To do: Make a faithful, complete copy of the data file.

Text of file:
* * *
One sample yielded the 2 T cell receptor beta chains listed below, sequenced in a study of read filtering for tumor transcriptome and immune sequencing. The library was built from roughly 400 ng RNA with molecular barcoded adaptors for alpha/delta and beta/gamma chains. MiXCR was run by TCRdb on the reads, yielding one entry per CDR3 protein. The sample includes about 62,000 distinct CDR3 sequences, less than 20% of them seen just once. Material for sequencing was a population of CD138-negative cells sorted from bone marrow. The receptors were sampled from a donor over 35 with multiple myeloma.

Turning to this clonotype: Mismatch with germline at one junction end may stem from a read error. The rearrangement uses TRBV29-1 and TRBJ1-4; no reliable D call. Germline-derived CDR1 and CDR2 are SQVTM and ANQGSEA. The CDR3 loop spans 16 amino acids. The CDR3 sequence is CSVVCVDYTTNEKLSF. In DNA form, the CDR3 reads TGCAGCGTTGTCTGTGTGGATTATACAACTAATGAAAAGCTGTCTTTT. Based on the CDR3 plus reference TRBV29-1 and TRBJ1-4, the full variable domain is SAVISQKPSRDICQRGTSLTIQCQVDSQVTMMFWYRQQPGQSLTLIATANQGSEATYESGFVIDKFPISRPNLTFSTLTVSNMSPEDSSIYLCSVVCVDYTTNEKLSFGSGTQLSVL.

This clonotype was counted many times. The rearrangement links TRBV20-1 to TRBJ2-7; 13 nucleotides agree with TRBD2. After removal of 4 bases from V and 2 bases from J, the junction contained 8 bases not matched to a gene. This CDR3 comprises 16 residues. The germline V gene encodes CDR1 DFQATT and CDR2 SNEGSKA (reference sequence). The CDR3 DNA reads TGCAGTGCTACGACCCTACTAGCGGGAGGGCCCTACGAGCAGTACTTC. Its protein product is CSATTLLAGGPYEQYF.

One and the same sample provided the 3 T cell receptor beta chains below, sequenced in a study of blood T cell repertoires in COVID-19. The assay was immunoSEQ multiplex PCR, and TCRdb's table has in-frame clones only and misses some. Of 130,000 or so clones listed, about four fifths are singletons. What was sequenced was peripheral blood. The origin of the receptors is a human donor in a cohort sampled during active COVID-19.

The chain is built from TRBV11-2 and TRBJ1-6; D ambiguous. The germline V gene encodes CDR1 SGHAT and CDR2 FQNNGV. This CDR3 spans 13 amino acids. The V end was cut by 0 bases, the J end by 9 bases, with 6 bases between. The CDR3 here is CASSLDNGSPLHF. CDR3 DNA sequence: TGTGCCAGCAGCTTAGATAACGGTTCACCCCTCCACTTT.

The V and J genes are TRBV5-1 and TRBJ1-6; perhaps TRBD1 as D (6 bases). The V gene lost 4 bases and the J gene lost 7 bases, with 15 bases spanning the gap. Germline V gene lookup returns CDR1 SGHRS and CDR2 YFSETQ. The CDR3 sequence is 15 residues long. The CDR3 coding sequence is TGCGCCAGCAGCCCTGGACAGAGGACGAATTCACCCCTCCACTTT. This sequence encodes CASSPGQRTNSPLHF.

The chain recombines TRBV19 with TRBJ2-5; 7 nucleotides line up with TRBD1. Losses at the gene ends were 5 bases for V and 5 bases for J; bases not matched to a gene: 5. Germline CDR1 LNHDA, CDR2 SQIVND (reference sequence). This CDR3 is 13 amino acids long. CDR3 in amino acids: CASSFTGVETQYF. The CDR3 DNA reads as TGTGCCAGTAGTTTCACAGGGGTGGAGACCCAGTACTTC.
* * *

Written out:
One sample yielded the 2 T cell receptor beta chains listed below, sequenced in a study of read filtering for tumor transcriptome and immune sequencing. The library was built from roughly 400 ng RNA with molecular barcoded adaptors for alpha/delta and beta/gamma chains. MiXCR was run by TCRdb on the reads, yielding one entry per CDR3 protein. The sample includes about 62,000 distinct CDR3 sequences, less than 20% of them seen just once. Material for sequencing was a population of CD138-negative cells sorted from bone marrow. The receptors were sampled from a donor over 35 with multiple myeloma.

Turning to this clonotype: Mismatch with germline at one junction end may stem from a read error. The rearrangement uses TRBV29-1 and TRBJ1-4; no reliable D call. Germline-derived CDR1 and CDR2 are SQVTM and ANQGSEA. The CDR3 loop spans 16 amino acids. The CDR3 sequence is CSVVCVDYTTNEKLSF. In DNA form, the CDR3 reads TGCAGCGTTGTCTGTGTGGATTATACAACTAATGAAAAGCTGTCTTTT. Based on the CDR3 plus reference TRBV29-1 and TRBJ1-4, the full variable domain is SAVISQKPSRDICQRGTSLTIQCQVDSQVTMMFWYRQQPGQSLTLIATANQGSEATYESGFVIDKFPISRPNLTFSTLTVSNMSPEDSSIYLCSVVCVDYTTNEKLSFGSGTQLSVL.

This clonotype was counted many times. The rearrangement links TRBV20-1 to TRBJ2-7; 13 nucleotides agree with TRBD2. After removal of 4 bases from V and 2 bases from J, the junction contained 8 bases not matched to a gene. This CDR3 comprises 16 residues. The germline V gene encodes CDR1 DFQATT and CDR2 SNEGSKA (reference sequence). The CDR3 DNA reads TGCAGTGCTACGACCCTACTAGCGGGAGGGCCCTACGAGCAGTACTTC. Its protein product is CSATTLLAGGPYEQYF.

One and the same sample provided the 3 T cell receptor beta chains below, sequenced in a study of blood T cell repertoires in COVID-19. The assay was immunoSEQ multiplex PCR, and TCRdb's table has in-frame clones only and misses some. Of 130,000 or so clones listed, about four fifths are singletons. What was sequenced was peripheral blood. The origin of the receptors is a human donor in a cohort sampled during active COVID-19.

The chain is built from TRBV11-2 and TRBJ1-6; D ambiguous. The germline V gene encodes CDR1 SGHAT and CDR2 FQNNGV. This CDR3 spans 13 amino acids. The V end was cut by 0 bases, the J end by 9 bases, with 6 bases between. The CDR3 here is CASSLDNGSPLHF. CDR3 DNA sequence: TGTGCCAGCAGCTTAGATAACGGTTCACCCCTCCACTTT.

The V and J genes are TRBV5-1 and TRBJ1-6; perhaps TRBD1 as D (6 bases). The V gene lost 4 bases and the J gene lost 7 bases, with 15 bases spanning the gap. Germline V gene lookup returns CDR1 SGHRS and CDR2 YFSETQ. The CDR3 sequence is 15 residues long. The CDR3 coding sequence is TGCGCCAGCAGCCCTGGACAGAGGACGAATTCACCCCTCCACTTT. This sequence encodes CASSPGQRTNSPLHF.

The chain recombines TRBV19 with TRBJ2-5; 7 nucleotides line up with TRBD1. Losses at the gene ends were 5 bases for V and 5 bases for J; bases not matched to a gene: 5. Germline CDR1 LNHDA, CDR2 SQIVND (reference sequence). This CDR3 is 13 amino acids long. CDR3 in amino acids: CASSFTGVETQYF. The CDR3 DNA reads as TGTGCCAGTAGTTTCACAGGGGTGGAGACCCAGTACTTC.